What is Re:Sound
Re:Sound is the Canadian not-for-profit music licensing company dedicated to obtaining fair compensation for artists and record companies for their performance rights.
Businesses are legally required to pay a licensing fee when broadcasting or playing recorded music in public. Re:Sound is authorized under the Copyright Act, to provide music users with the licence(s) they need. We work with businesses and associations across Canada to explain copyright and ensure they have the required licenses. Examples of businesses we work with include radio stations, restaurants, bars, fitness centres, hotels and more – any business who uses recorded music for their customers to enjoy. Royalties are fees that music users such as radio stations, music streaming services and businesses must legally pay in order to publicly play sound recordings.
We collect these royalties on behalf of two sets of music creators – Performers including recording artists, background performers, session musicians and Makers or record labels, whose recordings have been broadcast or played in public. In order to collect any such royalties:
A Performer must register with one of our three member organisations that represent artists (ACTRA RACS, Artisti, or MROC), or directly with Re:Sound.
A maker or record label must register with one of our two member organisations that represent record labels (CONNECT Music Licensing or SOPROQ), or directly with Re:Sound.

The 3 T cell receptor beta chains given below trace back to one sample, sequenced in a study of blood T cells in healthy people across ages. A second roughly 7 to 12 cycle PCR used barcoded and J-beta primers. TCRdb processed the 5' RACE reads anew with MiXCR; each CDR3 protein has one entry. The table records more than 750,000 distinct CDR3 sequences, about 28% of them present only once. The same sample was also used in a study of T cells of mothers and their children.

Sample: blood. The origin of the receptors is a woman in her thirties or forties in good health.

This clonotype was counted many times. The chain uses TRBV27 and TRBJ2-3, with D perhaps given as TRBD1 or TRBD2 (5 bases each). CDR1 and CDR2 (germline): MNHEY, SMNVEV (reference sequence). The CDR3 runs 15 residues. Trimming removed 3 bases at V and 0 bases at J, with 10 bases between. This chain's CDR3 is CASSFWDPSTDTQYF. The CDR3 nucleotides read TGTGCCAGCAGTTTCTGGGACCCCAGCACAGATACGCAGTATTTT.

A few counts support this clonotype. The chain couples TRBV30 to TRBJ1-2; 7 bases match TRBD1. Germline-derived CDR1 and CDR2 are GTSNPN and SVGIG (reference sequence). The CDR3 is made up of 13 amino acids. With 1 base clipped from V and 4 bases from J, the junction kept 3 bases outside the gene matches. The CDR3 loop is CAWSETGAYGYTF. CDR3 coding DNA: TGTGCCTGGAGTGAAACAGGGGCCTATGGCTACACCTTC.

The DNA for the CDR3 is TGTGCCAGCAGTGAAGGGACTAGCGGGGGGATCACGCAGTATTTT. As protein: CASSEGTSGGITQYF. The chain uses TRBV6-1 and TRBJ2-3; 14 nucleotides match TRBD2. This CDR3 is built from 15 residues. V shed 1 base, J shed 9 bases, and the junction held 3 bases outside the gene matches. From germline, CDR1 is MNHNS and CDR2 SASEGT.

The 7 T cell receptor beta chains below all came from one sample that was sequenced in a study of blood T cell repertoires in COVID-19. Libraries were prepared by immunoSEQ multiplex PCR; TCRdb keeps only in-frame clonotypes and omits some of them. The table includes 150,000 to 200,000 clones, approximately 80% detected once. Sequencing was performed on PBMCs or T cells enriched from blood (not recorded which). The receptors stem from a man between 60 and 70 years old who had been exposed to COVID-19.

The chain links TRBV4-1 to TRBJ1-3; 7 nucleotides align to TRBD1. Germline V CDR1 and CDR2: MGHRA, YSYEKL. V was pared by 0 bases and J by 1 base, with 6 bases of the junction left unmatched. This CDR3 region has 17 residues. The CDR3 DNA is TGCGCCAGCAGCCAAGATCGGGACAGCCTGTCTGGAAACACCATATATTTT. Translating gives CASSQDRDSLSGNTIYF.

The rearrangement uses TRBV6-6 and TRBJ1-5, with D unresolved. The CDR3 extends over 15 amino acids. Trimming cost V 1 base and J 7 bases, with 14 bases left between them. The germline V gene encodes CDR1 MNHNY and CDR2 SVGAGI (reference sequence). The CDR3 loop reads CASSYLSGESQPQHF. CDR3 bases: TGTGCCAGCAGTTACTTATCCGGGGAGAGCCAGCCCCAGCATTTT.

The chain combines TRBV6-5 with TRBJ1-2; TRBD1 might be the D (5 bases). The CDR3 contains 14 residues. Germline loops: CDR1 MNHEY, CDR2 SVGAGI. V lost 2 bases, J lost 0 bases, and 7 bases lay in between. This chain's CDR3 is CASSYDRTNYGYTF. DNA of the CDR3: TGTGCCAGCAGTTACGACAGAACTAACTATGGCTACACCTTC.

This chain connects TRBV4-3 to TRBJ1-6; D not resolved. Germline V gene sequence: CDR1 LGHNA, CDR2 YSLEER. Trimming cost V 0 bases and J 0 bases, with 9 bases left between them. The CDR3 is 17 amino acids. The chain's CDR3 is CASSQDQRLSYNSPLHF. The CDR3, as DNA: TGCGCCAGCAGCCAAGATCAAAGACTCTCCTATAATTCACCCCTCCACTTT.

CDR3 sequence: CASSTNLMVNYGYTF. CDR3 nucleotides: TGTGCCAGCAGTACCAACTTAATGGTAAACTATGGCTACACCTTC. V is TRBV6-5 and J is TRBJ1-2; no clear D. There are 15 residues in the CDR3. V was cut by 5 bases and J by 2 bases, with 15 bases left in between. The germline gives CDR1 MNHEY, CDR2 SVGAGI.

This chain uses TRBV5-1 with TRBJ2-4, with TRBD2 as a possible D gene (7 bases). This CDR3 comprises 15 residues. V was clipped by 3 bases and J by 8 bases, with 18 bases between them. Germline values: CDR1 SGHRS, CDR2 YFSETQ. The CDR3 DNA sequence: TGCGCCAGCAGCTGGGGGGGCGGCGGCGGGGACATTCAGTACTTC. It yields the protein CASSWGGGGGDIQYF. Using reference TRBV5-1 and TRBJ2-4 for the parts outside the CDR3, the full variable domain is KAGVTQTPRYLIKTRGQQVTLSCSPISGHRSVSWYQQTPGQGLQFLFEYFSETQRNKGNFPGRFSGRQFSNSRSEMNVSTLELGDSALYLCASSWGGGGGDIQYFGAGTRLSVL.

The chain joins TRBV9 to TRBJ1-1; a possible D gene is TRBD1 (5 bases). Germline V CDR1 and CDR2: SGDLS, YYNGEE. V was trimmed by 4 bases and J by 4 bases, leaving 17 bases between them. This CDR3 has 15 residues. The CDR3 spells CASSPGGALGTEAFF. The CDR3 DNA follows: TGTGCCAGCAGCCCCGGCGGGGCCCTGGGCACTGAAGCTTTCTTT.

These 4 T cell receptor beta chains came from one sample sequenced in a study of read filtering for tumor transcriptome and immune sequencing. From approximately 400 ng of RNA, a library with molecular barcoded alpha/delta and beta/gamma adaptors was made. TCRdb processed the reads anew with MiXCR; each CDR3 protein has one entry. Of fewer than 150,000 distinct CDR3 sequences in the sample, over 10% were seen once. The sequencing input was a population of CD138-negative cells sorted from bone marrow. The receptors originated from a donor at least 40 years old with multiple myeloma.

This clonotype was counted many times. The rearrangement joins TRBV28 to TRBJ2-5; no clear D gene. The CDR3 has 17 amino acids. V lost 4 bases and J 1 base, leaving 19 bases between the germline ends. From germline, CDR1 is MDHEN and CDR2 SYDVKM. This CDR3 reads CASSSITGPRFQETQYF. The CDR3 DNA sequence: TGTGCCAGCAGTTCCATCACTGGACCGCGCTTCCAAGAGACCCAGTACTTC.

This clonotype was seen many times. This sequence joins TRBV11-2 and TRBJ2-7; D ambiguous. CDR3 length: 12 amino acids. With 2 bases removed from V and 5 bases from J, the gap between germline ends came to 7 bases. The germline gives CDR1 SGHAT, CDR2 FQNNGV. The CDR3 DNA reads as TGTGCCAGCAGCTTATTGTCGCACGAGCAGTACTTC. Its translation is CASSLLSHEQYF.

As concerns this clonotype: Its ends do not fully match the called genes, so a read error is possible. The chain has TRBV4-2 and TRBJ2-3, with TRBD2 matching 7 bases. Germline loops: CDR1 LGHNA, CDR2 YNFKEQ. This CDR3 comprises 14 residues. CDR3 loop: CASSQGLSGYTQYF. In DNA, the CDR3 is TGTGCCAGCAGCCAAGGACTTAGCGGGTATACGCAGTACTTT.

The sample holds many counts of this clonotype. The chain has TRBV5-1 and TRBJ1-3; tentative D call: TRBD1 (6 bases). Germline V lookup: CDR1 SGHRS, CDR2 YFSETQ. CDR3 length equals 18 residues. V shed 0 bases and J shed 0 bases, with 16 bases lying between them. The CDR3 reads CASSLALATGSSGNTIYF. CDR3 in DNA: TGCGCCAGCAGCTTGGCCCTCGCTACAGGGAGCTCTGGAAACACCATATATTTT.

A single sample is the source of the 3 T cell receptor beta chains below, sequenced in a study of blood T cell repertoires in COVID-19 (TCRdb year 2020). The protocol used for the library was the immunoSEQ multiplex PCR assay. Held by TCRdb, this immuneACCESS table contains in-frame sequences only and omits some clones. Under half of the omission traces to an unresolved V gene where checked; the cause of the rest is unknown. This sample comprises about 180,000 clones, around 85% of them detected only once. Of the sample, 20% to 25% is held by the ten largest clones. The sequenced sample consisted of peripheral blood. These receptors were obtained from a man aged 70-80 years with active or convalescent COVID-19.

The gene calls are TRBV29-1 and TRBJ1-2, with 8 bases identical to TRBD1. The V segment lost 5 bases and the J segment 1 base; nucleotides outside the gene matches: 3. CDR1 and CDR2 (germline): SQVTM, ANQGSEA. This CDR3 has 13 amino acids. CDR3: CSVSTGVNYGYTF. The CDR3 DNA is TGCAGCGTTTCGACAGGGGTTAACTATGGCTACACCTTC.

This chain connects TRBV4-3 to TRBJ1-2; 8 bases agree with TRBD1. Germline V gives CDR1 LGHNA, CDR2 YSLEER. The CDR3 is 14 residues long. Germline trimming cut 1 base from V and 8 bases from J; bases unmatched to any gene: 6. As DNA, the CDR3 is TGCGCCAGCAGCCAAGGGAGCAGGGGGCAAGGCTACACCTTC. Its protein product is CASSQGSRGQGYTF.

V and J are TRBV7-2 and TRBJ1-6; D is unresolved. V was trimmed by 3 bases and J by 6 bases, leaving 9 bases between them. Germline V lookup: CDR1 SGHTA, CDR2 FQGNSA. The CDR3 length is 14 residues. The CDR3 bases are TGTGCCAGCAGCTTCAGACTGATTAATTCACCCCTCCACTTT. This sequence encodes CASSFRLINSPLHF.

If a music creator is unsure if they have royalties owing to them, they can search our database for tracks that they have performed on or own. If they see their recording in the database , there may be royalties waiting for them provided the recording is eligible and other criteria are met including signing up and submitting repertoire by the applicable deadline. Even if a recording does not appear in the database, the creator could still be entitled to royalties, so they should ensure that they sign up with one of Re:Sound’s member organisations (ACTRA RACS, Artisti or MROC representing performers and Connect and SOPROQ representing makers), or with Re:Sound directly.
Once registered, a music creator must submit their repertoire information in order to claim royalties. Information on eligibility, member organisations and distribution schedules can be found at www.resound.ca/music-creators/schedule. Music creators must assign their rights and submit their repertoire prior to the deadlines indicated in order to receive royalties.
As music use has changed in the recent past, royalties from public performance has grown as a revenue source for creators and has become a more significant portion of their overall compensation. [Edit – insert Canadian stat]
The Copyright Act of Canada exists to ensure that creators are fairly compensated when their creations are used. While Re:Sound collects royalties on behalf of musicians and record companies, SOCAN collects royalties on behalf of songwriters and music publishers.
In 2017, Re:Sound’s distributable revenues were $45.9M, and we processed 9.7 million rights holder claims.